"Have this mind among yourselves, which is yours in Christ Jesus, who, though he was in the form of God, did not count equality with God a thing to be grasped, but emptied himself, by taking the form of a servant, being born in the likeness of men. And being found in human form, he humbled himself by becoming obedient to the point of death, even death on a cross. Therefore God has highly exalted him and bestowed on him the name that is above every name, so that at the name of Jesus every knee should bow, in heaven and on earth and under the earth, and every tongue confess that Jesus Christ is Lord, to the glory of God the Father." Paul to the persecuted at Philippi (2:5-11)

11 August 2013


North Korea: Detained US man Kenneth Bae 'seriously ill'

2011 picture of Kenneth Bae Mr Bae was detained last year after entering North Korea as a tourist

The family of an American missionary who was detained in North Korea last year says he is seriously ill and has been moved from a labour camp to a hospital.

Kenneth Bae, who was sentenced to 15 years' hard labour for trying to overthrow the North Korean government, has diabetes and an enlarged heart.

His sister says the 45 year old is now too weak to work.

The US government has appealed to North Korea to release Mr Bae.

Mr Bae (known in North Korea as Pae Jun-ho) was detained last year after entering North Korea as a tourist and sentenced in May this year.

He was said to have used his tourism business to form groups to overthrow the government.

His sister, Terri Chung, said on Saturday he had recently been visited by a Swedish diplomat and that her brother was now in a hospital.

"We're terribly worried about his health. I think it has been deteriorating," she told the KING5.com news website in the US.

North Korea has arrested several US citizens in recent years, including journalists and Christians accused of proselytism.

They were released after visits to Pyongyang by high-profile officials, including former presidents Bill Clinton and Jimmy Carter.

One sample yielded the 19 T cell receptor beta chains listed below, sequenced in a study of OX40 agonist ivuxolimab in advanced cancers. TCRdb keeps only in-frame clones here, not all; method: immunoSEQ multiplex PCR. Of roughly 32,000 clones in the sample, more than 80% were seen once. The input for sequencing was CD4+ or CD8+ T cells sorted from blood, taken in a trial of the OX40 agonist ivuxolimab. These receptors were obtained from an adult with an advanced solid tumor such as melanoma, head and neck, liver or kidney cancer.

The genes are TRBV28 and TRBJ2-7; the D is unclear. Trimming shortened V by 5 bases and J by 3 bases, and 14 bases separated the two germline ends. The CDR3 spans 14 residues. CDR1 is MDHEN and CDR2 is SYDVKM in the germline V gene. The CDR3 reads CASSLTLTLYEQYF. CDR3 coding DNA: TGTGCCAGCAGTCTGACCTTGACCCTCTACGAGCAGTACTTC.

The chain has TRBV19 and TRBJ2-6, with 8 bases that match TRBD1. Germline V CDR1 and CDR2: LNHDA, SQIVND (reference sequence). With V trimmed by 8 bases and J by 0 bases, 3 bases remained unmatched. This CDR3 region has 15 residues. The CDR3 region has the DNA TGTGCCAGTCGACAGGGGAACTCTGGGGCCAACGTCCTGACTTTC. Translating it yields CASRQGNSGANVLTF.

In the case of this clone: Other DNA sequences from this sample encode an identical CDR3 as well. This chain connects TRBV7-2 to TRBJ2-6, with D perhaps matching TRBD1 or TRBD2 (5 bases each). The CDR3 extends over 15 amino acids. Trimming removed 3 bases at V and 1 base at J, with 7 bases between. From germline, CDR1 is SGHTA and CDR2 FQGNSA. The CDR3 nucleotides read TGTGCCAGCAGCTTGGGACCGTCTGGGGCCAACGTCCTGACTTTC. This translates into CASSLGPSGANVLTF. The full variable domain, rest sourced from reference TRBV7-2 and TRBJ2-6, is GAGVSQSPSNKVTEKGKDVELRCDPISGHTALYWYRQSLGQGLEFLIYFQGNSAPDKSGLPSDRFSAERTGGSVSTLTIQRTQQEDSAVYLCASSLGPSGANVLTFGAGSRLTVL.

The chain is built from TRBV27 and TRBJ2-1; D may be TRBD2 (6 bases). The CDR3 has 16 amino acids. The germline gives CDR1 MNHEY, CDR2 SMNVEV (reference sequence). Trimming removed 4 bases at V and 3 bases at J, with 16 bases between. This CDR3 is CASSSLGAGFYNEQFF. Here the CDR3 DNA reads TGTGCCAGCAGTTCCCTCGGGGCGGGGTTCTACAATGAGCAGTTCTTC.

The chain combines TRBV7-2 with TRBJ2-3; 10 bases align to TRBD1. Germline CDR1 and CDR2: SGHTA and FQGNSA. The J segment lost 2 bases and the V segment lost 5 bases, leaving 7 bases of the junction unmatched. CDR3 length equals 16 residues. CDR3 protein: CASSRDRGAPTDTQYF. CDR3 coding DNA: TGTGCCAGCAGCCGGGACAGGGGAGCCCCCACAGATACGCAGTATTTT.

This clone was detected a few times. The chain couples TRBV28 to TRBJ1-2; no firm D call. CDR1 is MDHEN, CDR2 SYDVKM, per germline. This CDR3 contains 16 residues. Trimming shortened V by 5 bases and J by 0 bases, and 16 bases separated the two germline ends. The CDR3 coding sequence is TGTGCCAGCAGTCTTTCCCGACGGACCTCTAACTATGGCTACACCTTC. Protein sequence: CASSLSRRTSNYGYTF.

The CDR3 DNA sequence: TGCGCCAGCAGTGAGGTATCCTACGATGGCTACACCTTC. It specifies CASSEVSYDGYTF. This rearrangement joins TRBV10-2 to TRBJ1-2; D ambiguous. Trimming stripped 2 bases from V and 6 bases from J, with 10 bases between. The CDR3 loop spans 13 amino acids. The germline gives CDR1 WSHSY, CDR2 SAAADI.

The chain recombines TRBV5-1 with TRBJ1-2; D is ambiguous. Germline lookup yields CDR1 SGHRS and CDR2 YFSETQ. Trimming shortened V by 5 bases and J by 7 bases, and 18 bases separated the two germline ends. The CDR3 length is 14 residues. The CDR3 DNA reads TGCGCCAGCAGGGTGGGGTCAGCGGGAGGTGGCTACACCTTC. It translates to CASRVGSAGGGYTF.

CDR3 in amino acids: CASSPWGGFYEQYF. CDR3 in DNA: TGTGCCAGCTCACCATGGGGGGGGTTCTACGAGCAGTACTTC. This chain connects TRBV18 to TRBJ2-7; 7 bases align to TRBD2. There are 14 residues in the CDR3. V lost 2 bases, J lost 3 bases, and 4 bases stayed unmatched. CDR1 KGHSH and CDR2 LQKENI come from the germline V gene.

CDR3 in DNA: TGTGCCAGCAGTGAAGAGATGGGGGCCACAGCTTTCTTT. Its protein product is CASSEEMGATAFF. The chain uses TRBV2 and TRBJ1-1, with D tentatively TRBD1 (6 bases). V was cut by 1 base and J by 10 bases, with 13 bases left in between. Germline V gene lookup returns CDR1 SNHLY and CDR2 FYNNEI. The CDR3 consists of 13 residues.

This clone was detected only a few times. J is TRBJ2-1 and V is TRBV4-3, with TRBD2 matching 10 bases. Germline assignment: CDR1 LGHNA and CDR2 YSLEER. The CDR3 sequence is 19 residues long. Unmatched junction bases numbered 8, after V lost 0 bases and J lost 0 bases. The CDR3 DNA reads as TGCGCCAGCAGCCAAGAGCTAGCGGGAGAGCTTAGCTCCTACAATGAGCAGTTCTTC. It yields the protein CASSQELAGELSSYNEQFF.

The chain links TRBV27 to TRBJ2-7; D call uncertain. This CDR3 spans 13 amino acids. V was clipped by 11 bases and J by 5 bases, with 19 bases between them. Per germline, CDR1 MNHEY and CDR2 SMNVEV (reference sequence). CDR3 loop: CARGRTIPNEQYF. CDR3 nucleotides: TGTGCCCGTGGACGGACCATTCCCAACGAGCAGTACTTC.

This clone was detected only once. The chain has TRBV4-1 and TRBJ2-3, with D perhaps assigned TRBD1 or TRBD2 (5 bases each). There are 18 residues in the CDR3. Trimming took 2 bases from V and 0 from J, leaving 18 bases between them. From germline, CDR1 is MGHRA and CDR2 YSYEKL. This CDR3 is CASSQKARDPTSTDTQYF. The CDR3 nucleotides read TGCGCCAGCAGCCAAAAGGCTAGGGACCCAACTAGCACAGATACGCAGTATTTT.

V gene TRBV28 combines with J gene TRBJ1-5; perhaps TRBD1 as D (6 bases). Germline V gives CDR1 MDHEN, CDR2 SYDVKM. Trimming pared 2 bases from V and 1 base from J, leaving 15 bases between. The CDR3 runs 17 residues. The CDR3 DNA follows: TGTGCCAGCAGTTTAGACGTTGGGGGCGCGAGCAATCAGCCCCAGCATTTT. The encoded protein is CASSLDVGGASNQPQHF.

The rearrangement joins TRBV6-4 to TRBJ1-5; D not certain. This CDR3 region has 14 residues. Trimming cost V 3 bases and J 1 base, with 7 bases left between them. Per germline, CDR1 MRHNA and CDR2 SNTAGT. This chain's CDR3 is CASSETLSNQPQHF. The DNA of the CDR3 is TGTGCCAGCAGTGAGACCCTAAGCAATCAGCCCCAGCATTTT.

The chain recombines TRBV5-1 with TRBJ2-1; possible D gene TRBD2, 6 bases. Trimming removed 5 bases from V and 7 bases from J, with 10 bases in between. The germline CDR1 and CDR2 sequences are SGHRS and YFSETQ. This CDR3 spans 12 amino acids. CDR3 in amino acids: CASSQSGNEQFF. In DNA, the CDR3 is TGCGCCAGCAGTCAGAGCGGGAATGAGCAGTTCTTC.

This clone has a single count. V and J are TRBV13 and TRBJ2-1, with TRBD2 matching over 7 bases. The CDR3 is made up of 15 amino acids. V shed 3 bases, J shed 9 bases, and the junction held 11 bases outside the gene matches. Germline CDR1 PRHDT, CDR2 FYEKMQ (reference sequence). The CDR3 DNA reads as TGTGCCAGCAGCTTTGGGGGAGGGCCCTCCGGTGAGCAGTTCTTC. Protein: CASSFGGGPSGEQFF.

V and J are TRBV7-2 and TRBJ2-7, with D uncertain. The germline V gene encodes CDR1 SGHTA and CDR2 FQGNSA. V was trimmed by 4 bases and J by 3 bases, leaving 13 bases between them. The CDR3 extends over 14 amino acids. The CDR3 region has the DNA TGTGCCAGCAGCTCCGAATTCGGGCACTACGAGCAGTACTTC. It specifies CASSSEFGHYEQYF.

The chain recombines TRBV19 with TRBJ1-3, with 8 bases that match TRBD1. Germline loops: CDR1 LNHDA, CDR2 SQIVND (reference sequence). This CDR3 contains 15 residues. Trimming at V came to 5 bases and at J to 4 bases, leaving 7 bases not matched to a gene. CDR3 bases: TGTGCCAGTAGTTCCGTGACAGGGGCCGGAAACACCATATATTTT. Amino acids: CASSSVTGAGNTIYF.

This news report leaves me with a lot of questions, the biggest of which is "WHY IS HE STILL THERE?"  It seems to me that if you're famous, the US government will go through all manner of hoops to get you out of whatever international jam you get yourself in.  Lisa Ling gets arrested in North Korea, the media goes wild, and off goes a former president to rescue the damsel in distress.  A nobody Christian who runs tours across the Chinese border gets arrested, *yawn*....

The second question is related.  I got this report from the BBC.  BBC regularly reports on North Korea, sometimes favorably, sometimes not.  They're engaged and fair.  They're also not American.  They don't have a horse in this race.  Why is this not reported in the US media?  Not at all! 

Is it now okay for North Korea to detain US citizens if they're not famous?  This man has been in North Korean custody for MONTHS and while I heard a report from the media (US or BBC, I forget but I think it was both) when he was first arrested, there hasn't been a peep, a visible effort, or a "pardon me but you have someone that doesn't belong to you" since.  Now this man could feasibly die in North Korea and the news is coming in via the British media. 

Nice work American media.  Nice.

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